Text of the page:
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Sparhawk Infant & Nursery

Curriculum Overview

At Sparhawk we provide a high quality, creative curriculum within a caring and inclusive community.

Over the last 5 years we have been on a journey with our curriculum. We have identified who are children are, and where what we want them to be when they leave Sparhawk. We have planned backwards. With the end goal in mind.

A Sparhawk Child

What will a Sparhawk child learn?

Sparhawk has its very own progressive curriculum- based on the National Curriculum 2014. Each subject (or area in EYFS)  has been scrutinised and the key knowledge has been identified- in all areas of the curriculum and beyond from Nursery to year 2. Key knowledge is revisited and we used a spiralised approach to ensure our children have opportunities to revisit and retain knowledge.

How do we deliver the core knowledge and skills and bring learning to life?

We use a thematic approach. Each term has a whole school theme. We use these themes (circus, dinosaurs, jungle, castles etc) to provide out children with a hook! We immerse them into their learning through purposeful, meaningful contexts. These themes have been mapped out over a three year period. We have thought about the key knowledge we want our children to know, in order for them  to be:  active, knowledgeable members of their community

Sparhawk skills and values

Underpinning our progressive curriculum, we have Sparhawk’s values and Sparhawk’s skills for learning (represented through coloured gems). We believe these skills are critical for any child to achieve in education and beyond. We aim to provide a classroom environment where independence, thinking skills, collaboration and active learning are developed at the same time as the curriculum  knowledge is acquired. We aim to equip the children with skills that will enable them to be lifelong learners.  Sparhawk’s skills for learning are taught explicitly and each skill is represented by a coloured crystal ball

What else makes up Sparhawk’s Curriculum?

  • Sparhawk 50 things to do – a list of activities,that we believe , our children need to experience before they leave us.
  • WOW moments- we like to launch each term off with a WOW moment, this includes visitors and trips.
  • Sparhawk families- each Friday our children mix up across KS1 and take part in enrichment activities such as mindfulness, arts and crafts, forest schools etc.
  • Philosophy- opportunities to debate, reason and discuss.
  • Class tree- each class has a tree that they observe and watch the changes over the year.
  • Active – we place huge importance on a healthy mind and a healthy body, from the daily mile to cosmic yoga.
  • Aspirational week- celebrated each year, we invite in an array of professions  to speak to our children and inspire.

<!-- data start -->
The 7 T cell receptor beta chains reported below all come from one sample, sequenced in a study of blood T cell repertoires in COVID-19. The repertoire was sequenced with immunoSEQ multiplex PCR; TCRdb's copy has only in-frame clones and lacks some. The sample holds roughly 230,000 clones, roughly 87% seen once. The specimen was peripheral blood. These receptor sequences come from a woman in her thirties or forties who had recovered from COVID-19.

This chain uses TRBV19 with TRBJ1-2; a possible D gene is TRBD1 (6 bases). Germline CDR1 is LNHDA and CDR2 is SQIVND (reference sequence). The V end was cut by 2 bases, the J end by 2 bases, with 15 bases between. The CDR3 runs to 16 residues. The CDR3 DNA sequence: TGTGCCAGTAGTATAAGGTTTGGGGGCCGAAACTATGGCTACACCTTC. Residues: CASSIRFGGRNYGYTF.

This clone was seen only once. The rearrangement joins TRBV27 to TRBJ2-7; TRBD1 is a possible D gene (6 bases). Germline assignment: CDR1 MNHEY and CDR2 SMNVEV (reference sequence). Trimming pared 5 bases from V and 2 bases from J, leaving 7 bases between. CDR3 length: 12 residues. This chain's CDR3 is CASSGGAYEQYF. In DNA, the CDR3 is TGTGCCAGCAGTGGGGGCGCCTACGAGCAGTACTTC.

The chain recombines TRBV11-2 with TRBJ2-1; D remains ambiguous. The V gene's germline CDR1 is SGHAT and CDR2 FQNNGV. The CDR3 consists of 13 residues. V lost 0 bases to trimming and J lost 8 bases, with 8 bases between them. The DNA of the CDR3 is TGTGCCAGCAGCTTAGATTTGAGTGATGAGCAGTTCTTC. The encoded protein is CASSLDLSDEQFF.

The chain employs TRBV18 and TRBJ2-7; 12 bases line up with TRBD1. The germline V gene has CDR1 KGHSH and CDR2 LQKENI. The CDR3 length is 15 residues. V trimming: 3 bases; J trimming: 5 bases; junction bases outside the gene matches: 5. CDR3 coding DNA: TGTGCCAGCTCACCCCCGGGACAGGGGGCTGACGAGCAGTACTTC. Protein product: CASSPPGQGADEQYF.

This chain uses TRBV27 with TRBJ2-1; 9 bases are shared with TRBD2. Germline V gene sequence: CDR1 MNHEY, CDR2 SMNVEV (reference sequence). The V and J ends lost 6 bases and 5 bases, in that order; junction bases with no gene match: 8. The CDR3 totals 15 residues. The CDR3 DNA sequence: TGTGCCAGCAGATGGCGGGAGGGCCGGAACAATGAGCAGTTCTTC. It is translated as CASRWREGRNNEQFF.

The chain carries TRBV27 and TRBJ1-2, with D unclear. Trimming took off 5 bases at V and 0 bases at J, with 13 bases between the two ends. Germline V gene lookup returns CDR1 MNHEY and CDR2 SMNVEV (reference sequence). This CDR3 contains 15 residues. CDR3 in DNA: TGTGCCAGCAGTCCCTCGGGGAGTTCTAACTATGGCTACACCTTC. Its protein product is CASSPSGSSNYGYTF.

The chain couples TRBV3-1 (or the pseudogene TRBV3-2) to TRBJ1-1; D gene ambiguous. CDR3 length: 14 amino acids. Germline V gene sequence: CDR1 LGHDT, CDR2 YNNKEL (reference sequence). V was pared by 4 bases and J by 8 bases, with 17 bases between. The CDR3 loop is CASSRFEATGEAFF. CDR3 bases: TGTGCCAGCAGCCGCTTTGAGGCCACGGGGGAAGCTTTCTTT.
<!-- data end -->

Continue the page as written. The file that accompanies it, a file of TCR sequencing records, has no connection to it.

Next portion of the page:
• Inter-generational week- each year we provide out children opportunities to mix with older generations from visiting care homes to inviting grandparents into lunch.
  • Class garden- each class has a garden that they plant seasonal veg and plants.
  • Singing – Sparhawk is a singing school. We sing daily, appreciate music and take parts in many community events.
  • Outside environment- we are incredibly fortunate that we have such a vast space. We have created spaces for the children to develop physically, socially and emotionally.
  • Talent time- this is the last Thursday of each month where our children have an afternoon to work on their talent. This can be presented in praise assembly on a Friday.
  • Big  arts week- annual celebration and appreciation of The Arts.
  • Community cohesion- opportunities to bring the community and go out into the community.
  • Extra -curricular clubs- football, gymnastics, sign language, lego, science, gardening to name but a few.

The list goes on….

Click here to see the Sparhawk Curriculum 2023

From September 2015, all children in Key stage 1 (KS1): Year 1 and Year 2 children will have to follow the new National Curriculum.

Every state-funded school must offer a curriculum which is balanced and broadly based (Section 78, 2002 Education Act) and which:

  • Promotes the spiritual, moral, cultural, mental and physical development of pupils at the school and of society;
  • Prepares pupils at the school for the opportunities, responsibilities and experiences of later life.

The National Curriculum in England, 2013, page 6 states its aims as:

  • To provide pupils with an introduction to the essential knowledge they need to be educated citizens.
  • To introduce pupils to the best that has been thought and said.
  • To help engender an appreciation of human creativity and achievement.

On page 5 it says that the national curriculum:

  • Is just one element in the education of every child. There is time and space in the school day and in each week, term and year to range beyond its specifications.
  • Provides an outline of core knowledge around which teachers can develop exciting and stimulating lessons

The following shows the curriculum structure for years 1 and 2 as outlined in the National Curriculum for England (2013), page 7. The curriculum is organised into 12 subjects, some of which do not have to be taught in these year groups:

Core subjects




Foundation Subjects
Art and designCitizenship


Design and Technology





Physical Education









All schools should make provision for personal, social health and economic education (PSHE). At Sparhawk we are following the Excellence and Enjoyment Document: Social and Emotional Aspects of Learning, 2005.

We also have to teach religious education (RE) to all children at our school unless they are withdrawn from it by parents. We follow the Norfolk Agreed Syllabus for RE, as there is no national curriculum for this subject. Please review our RE Curriculum using the link below.